Author Topic: Questions and rumbles about solid state amplifiers  (Read 45020 times)

Gus

Re: Questions and rumbles about solid state amplifiers
« Reply #100 on: June 01, 2013, 09:56:48 AM »
Hi,
 so the JLH version did sound ok... but not completely happy with it. It had some annoying fuzz/fizz/buzz when overdriven... that could be fixed, but if it is there why bother taking it out!  So I've turn to the most simple amp that I could think of, a mosfet and a light bulb at the drain (as PRR suggested). It sounded also ok, as I recall from my previous experiments. I've already seen some of the amps made by Nelson Pass (delite amp is the mosfet+bulb version) and specially the Zen amp that uses a active current source. Here is my hack on it (biased at 1A):



So, how does it sound? It is the most amazing amp I've build. It stable as a rock, no fuzz/fizz/buzz, it has an incredible warm sound, so amazing that I've plug it in to a hi-fi set of speakers (what a sacrilege!) and still is amazing! As R.G. point out earlier, there is no such thing as a specific guitar amplifier. It does get hot, much hotter than the JLH.

I found this topology in  "Design of VMOS Ciruits" book from the 80's (the same book that Jack mentions on his BS170 booster webpage) but Pass's patent for a very similar topology is dated from 1998. Go figure?!?

Cheers.

There is something you need to add to the sim.  The source impedance "feeding" it.  Power mosfet have gate to drain and gate to source capacitance. So some of the "warm" sound can be the low pass frequency.  You might want to add a small series input resistor to the gate close to the mosfet.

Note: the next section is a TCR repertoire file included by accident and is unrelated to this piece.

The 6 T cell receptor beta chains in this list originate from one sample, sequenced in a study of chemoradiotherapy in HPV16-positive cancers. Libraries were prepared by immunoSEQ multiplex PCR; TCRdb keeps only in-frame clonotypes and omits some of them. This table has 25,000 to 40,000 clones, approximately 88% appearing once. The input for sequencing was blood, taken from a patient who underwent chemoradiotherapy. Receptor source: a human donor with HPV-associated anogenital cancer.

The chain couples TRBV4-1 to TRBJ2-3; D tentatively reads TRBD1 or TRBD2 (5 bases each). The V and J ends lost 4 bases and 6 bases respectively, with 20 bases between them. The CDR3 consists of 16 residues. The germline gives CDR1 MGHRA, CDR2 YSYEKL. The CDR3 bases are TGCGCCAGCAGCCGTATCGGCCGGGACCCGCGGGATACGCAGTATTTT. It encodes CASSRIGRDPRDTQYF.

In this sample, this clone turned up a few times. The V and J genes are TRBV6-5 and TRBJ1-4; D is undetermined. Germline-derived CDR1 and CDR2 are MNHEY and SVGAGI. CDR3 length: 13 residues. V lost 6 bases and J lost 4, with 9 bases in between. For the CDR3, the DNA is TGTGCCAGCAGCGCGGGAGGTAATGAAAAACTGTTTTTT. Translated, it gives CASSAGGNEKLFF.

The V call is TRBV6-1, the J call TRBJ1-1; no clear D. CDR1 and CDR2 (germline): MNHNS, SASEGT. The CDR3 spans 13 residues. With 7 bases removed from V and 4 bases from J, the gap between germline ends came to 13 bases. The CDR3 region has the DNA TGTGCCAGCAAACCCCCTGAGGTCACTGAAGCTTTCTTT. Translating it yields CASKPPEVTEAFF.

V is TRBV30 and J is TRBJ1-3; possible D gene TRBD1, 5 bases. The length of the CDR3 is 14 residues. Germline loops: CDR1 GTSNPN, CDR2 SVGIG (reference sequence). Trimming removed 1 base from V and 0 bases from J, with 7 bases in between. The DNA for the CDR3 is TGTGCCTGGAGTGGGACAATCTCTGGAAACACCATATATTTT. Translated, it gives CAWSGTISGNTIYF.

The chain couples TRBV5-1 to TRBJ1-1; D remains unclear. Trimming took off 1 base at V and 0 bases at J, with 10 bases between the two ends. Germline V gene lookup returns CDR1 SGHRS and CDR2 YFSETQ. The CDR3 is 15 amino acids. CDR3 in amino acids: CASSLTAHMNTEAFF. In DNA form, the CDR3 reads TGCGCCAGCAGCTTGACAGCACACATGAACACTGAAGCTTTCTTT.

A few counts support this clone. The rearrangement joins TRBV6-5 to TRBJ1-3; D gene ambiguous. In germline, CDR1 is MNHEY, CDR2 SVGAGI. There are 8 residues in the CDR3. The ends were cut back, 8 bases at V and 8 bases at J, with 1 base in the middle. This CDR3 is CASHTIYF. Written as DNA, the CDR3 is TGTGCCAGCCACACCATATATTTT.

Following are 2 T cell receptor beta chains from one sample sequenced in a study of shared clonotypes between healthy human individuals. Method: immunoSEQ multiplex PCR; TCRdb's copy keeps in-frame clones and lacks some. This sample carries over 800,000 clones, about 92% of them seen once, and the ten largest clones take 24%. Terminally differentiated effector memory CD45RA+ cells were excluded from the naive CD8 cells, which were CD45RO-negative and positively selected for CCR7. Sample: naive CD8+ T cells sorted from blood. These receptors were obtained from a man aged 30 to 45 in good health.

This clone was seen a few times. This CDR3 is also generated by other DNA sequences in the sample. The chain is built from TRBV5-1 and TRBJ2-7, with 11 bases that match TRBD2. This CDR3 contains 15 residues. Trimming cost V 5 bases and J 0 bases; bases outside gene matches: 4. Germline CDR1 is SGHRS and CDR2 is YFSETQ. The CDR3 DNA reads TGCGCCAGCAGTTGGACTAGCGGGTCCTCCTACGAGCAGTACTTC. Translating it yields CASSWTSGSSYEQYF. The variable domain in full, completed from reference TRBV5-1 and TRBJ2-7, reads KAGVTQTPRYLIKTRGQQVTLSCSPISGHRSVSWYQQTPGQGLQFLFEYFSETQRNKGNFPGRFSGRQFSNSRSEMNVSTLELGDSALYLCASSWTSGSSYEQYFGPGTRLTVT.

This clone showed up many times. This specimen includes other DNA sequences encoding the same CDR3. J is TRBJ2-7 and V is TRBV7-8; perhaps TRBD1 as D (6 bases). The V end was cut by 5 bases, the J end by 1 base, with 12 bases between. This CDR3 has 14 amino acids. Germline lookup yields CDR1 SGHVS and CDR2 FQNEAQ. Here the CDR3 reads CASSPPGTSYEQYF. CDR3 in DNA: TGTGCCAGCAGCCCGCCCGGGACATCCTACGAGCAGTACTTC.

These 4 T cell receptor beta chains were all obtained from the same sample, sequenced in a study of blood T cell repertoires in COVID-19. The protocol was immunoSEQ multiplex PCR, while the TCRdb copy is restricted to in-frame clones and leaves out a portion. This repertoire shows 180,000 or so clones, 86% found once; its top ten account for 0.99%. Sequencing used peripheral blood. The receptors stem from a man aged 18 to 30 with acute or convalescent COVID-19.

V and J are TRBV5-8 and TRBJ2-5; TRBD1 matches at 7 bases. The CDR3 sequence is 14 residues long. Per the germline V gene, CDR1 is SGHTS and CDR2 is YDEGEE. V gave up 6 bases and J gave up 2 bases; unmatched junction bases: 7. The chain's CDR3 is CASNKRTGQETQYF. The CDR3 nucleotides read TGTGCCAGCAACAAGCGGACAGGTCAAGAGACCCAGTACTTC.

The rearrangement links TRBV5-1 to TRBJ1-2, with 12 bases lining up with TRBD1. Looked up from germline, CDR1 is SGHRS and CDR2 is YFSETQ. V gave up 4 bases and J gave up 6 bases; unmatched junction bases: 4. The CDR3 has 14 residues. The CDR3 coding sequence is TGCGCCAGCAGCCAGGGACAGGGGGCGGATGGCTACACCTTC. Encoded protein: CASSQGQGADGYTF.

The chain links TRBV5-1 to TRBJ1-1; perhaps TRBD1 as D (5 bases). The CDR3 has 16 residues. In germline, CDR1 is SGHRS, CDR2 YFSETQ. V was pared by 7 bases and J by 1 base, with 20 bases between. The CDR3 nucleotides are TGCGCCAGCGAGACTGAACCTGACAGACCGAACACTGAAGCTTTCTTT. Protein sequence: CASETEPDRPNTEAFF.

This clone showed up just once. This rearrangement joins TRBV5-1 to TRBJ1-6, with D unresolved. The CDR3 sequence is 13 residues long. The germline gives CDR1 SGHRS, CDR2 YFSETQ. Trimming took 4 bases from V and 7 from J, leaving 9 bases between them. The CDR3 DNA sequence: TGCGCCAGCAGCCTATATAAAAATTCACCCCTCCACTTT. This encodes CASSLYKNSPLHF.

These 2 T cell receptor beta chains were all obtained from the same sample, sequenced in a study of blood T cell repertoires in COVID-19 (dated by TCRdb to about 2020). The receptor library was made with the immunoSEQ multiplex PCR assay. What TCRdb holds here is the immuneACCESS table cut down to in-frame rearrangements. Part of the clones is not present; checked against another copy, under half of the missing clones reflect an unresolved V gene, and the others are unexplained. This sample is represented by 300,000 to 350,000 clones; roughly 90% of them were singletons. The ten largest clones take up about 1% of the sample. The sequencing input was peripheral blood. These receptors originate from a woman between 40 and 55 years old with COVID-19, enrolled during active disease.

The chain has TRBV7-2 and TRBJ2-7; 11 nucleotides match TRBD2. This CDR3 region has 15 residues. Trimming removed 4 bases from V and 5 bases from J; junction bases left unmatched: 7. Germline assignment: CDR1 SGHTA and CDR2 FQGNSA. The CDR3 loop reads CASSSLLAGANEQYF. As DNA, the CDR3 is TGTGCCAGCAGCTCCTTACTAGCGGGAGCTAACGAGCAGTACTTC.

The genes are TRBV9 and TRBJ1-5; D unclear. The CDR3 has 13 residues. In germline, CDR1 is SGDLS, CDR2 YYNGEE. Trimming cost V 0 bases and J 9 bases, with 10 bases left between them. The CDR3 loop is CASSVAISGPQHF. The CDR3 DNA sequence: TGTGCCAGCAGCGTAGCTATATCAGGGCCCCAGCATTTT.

Here is something to think about .  Musicman amps, some were IC and transistor even to the output stage(class b? push pull cascode with a transistor in the bottom part of the cascode)  I think a lot of the tube sound is the output transformer output tube interaction.

Also jimi had a post with a cool Kay transistor amp schematic .  SE transformer driving a push pull transformer output.  R.G. has written about the VOX solid state amps.


tca

Re: Questions and rumbles about solid state amplifiers
« Reply #101 on: June 01, 2013, 03:13:26 PM »
> There is something you need to add to the sim.  The source impedance "feeding" it.  Power mosfet have gate to drain and gate to source capacitance.
> So some of the "warm" sound can be the low pass frequency.
I've done that also, but did not show it... I've also substitute the upper CCS with a car 6.8Ohm light bulb and it works nicely. It also needs a decent preamp, which I also have. I'll post the complete schematic in a few days.

> You might want to add a small series input resistor to the gate close to the mosfet.
Done that also.

> I think a lot of the tube sound is the output transformer output tube interaction.
That is what almost everybody says. I have to build a amp with an output transformer to see what that *really* means, my biggest problem is where to find one with the right specs.

> Also jimi had a post with a cool Kay transistor amp schematic.  SE transformer driving a push pull transformer output.  
I have a lot of schematics, from late 60's and 70's, with that kind of topologies with Ge and Si devices, as always, the problem is where to find the transformer.

> R.G. has written about the VOX solid state amps.
Already read that, thanks.

Cheers.



"The future is here, it's just not evenly distributed yet." -- William Gibson

tca

Re: Questions and rumbles about solid state amplifiers
« Reply #102 on: June 03, 2013, 05:22:03 PM »
Here goes my light bulb amp



I've been playing with it for quite some time now. It does get hot (I'm using a 10cmx10cmx3.5cm heat sink, it does not take the skin off my fingers!) and has roughly 1.5A idle current. No quite certain about the preamp I've made... But the power amp part is done.


Cheers.

P.S.
It does distort nicely when overdriven.
"The future is here, it's just not evenly distributed yet." -- William Gibson